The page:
Fillippo Sassetti saw some Chinese and Japanese slaves in Lisbon among the large slave community in 1578, although most of the slaves were blacks.[19][20][21][22][23]

The Portuguese "highly regarded" Asian slaves like Chinese and Japanese, much more "than slaves from sub-Saharan Africa".[24][25] The Portuguese attributed qualities like intelligence and industriousness to Chinese and Japanese slaves which is why they favored them more.[26][27][28][29]

In 1595 a law was passed by Portugal banning the selling and buying of Chinese and Japanese slaves.[30]

World War II

In the first half of the Shōwa era, as the Empire of Japan annexed Asian countries, from the late 19th century onwards, archaic institutions including slavery were abolished in those countries. However, during the Second Sino-Japanese War and the Pacific War, the Japanese military used millions of civilians and prisoners of war as forced labor, on projects such as the Burma Railway.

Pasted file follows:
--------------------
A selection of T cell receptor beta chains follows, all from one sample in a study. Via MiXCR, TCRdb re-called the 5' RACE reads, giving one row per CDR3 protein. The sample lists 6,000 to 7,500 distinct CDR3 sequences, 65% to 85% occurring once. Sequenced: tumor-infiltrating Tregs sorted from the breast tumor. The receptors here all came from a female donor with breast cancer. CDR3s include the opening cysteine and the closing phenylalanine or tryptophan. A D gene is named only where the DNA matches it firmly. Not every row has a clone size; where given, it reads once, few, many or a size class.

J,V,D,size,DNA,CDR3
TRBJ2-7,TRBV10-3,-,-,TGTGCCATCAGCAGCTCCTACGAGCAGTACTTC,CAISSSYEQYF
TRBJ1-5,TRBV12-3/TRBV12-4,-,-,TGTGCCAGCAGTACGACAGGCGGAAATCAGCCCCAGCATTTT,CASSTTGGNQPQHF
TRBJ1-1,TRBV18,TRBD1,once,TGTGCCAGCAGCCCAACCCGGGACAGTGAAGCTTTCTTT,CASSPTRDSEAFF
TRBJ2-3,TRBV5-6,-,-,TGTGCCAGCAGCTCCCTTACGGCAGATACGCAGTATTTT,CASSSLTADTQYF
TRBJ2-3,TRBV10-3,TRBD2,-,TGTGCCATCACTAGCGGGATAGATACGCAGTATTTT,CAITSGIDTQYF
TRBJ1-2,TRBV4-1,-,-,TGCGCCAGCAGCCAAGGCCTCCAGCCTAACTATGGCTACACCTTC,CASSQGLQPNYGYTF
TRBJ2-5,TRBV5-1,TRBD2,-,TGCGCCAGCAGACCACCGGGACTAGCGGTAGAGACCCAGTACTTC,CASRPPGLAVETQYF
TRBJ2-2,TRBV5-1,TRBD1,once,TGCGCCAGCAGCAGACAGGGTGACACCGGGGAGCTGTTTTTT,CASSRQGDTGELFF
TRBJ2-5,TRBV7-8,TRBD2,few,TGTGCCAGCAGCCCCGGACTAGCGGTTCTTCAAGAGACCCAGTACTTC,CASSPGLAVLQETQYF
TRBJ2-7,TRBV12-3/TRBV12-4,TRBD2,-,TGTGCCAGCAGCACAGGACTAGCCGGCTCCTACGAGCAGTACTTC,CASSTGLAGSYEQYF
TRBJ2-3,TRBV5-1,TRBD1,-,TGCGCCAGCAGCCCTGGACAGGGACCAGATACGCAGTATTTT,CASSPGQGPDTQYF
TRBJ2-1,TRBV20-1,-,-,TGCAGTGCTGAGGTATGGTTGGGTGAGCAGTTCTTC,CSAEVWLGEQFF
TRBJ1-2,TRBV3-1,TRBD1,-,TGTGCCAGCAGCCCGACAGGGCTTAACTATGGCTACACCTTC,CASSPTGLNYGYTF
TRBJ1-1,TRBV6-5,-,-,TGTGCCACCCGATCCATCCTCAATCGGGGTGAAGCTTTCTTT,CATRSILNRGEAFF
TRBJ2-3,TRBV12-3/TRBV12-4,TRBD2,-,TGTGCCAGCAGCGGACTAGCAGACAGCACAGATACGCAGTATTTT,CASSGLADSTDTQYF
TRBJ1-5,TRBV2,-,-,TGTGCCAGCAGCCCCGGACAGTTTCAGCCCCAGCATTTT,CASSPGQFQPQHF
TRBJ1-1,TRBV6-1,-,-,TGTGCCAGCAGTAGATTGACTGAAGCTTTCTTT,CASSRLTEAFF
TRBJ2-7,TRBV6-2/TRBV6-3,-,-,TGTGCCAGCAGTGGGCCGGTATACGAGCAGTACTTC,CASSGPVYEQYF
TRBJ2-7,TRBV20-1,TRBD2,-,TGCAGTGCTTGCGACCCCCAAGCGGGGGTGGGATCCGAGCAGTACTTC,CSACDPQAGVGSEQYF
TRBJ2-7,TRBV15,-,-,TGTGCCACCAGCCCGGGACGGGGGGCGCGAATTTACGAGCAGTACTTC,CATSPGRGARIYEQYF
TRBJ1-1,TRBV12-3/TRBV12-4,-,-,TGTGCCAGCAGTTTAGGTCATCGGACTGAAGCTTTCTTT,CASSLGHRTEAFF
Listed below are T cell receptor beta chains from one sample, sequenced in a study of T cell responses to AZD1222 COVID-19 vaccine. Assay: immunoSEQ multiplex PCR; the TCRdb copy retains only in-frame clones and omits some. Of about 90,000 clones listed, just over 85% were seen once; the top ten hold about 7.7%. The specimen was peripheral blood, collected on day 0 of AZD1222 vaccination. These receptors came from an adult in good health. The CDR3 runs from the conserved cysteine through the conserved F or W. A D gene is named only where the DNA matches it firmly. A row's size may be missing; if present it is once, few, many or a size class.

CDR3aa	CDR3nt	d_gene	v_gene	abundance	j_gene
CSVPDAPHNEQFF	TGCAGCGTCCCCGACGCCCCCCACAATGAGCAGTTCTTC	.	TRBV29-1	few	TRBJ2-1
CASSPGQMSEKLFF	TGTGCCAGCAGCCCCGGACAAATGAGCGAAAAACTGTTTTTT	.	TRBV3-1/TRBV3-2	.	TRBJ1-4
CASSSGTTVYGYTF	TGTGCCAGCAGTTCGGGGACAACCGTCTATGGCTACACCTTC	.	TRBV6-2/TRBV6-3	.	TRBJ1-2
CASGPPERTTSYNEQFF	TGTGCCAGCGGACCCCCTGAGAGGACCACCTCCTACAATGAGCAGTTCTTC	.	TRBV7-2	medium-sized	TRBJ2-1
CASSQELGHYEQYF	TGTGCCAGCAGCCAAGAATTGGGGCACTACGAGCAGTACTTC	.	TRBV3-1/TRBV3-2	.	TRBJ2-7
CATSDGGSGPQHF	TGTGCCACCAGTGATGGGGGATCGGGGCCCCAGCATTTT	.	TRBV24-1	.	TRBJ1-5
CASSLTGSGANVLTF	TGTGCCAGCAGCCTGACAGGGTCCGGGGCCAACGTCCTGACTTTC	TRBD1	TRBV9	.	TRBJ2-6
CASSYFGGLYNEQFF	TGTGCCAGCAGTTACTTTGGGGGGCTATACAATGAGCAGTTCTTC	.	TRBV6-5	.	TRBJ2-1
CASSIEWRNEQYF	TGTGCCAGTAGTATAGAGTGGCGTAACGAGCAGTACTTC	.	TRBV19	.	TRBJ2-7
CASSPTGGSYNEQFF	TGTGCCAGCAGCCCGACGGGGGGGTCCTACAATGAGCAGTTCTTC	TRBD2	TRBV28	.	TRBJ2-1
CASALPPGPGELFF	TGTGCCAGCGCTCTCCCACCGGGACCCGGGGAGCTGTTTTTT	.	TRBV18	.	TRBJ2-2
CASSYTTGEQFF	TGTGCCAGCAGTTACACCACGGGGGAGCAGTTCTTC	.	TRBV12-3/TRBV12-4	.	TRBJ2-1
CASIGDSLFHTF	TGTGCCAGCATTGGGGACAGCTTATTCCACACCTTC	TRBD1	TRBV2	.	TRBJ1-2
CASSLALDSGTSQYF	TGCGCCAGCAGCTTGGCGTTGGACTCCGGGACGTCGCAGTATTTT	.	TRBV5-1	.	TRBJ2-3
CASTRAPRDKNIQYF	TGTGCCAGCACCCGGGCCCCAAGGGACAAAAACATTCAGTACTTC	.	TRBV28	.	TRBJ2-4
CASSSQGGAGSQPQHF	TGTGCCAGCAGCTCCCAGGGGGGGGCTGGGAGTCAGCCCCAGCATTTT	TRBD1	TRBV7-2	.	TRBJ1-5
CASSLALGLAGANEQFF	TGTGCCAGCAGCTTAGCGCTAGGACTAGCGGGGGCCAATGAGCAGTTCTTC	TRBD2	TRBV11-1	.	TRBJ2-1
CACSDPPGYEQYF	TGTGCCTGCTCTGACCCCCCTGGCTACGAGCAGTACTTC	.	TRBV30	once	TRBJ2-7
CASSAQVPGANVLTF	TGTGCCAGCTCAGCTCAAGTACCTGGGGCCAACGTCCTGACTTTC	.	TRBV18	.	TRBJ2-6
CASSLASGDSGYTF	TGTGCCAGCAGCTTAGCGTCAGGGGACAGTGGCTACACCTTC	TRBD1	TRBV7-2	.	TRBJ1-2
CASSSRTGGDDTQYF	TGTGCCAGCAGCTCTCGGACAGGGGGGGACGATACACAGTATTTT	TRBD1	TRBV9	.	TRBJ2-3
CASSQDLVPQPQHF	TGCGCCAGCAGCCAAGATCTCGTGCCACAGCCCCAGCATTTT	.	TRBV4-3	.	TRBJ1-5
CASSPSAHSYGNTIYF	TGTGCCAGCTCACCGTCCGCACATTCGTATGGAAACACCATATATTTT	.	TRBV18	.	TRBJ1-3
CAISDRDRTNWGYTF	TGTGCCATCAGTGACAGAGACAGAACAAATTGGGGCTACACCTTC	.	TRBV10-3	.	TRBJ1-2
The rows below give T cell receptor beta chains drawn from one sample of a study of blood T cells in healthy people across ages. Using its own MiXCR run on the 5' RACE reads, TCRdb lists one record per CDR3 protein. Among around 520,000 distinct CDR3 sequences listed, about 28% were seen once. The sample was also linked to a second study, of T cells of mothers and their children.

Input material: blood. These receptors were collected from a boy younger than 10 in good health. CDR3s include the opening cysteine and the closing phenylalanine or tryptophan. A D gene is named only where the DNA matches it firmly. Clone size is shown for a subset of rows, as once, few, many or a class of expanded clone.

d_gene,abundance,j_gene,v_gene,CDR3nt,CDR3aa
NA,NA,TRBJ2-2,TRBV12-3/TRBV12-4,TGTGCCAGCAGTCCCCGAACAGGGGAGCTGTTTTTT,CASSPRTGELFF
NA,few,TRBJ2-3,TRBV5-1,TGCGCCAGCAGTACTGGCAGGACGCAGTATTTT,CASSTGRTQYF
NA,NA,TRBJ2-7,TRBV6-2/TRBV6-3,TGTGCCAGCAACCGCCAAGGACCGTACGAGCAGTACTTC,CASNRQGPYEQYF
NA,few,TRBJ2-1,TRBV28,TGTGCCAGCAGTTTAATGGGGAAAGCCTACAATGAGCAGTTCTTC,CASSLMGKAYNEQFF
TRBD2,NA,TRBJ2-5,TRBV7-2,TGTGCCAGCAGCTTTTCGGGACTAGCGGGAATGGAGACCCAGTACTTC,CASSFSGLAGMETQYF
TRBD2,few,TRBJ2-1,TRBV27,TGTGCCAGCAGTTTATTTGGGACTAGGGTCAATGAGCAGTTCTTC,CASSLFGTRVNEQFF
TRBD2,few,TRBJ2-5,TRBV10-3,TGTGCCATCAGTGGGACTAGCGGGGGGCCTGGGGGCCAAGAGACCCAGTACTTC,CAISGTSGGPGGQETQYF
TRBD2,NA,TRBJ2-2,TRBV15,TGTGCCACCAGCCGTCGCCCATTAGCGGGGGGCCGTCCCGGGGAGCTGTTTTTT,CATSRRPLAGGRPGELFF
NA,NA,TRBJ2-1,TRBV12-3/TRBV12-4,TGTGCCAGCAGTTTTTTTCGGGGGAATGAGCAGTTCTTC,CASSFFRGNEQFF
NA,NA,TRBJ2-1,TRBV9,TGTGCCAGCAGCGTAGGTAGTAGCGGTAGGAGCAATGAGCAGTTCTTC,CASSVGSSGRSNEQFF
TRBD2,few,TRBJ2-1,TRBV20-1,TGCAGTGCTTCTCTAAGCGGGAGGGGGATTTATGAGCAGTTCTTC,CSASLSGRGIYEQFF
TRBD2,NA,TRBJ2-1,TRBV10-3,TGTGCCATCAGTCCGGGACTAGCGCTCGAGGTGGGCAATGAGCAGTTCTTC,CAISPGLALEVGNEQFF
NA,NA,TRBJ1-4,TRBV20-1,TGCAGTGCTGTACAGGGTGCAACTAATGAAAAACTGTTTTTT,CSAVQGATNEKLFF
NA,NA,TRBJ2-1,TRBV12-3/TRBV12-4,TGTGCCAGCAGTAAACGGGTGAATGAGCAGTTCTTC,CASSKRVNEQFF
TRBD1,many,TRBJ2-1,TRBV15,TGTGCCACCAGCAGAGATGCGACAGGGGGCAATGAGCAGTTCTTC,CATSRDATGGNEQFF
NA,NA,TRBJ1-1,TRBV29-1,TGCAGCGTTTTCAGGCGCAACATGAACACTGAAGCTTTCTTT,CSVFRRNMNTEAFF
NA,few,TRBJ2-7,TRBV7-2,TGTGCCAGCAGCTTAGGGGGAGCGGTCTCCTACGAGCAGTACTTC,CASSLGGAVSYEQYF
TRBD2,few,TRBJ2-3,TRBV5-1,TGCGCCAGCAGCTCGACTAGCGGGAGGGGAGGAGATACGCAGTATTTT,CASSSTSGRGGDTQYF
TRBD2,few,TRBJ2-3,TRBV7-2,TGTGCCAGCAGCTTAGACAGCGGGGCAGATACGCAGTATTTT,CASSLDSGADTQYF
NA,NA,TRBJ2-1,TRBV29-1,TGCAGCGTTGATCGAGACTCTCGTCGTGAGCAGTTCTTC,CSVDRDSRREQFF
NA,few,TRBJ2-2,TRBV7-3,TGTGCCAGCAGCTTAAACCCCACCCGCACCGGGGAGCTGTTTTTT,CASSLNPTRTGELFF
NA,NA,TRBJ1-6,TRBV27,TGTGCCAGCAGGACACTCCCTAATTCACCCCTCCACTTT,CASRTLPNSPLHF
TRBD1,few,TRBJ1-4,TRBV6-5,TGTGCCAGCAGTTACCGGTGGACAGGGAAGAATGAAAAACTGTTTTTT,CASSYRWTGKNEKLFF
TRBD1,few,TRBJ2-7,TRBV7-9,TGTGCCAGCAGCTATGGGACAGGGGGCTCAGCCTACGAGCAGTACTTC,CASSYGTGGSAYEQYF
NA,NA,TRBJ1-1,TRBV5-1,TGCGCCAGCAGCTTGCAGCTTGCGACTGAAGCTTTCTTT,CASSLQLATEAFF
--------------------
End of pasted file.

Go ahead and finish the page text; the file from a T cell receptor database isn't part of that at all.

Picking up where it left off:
According to a joint study by historians including Zhifen Ju, Mitsuyoshi Himeta, Toru Kubo and Mark Peattie, more than 10 million Chinese civilians were mobilized by the Kōa-in (East Asia Development Board) for forced labour.[31] According to the Japanese military's own record, nearly 25% of 140,000 Allied POWs died while interned in Japanese prison camps where they were forced to work (U.S. POWs died at a rate of 27%).[32][33] More than 100,000 civilians and POWs died in the construction of the Burma Railway.[34] The U.S. Library of Congress estimates that in Java, between 4 and 10 million romusha (Japanese: "manual laborer"), were forced to work by the Japanese military.[35] About 270,000 of these Javanese laborers were sent to other Japanese-held areas in South East Asia. Only 52,000 were repatriated to Java, meaning that there was a death rate as high as 80%. (For further details, see Japanese war crimes.)[36]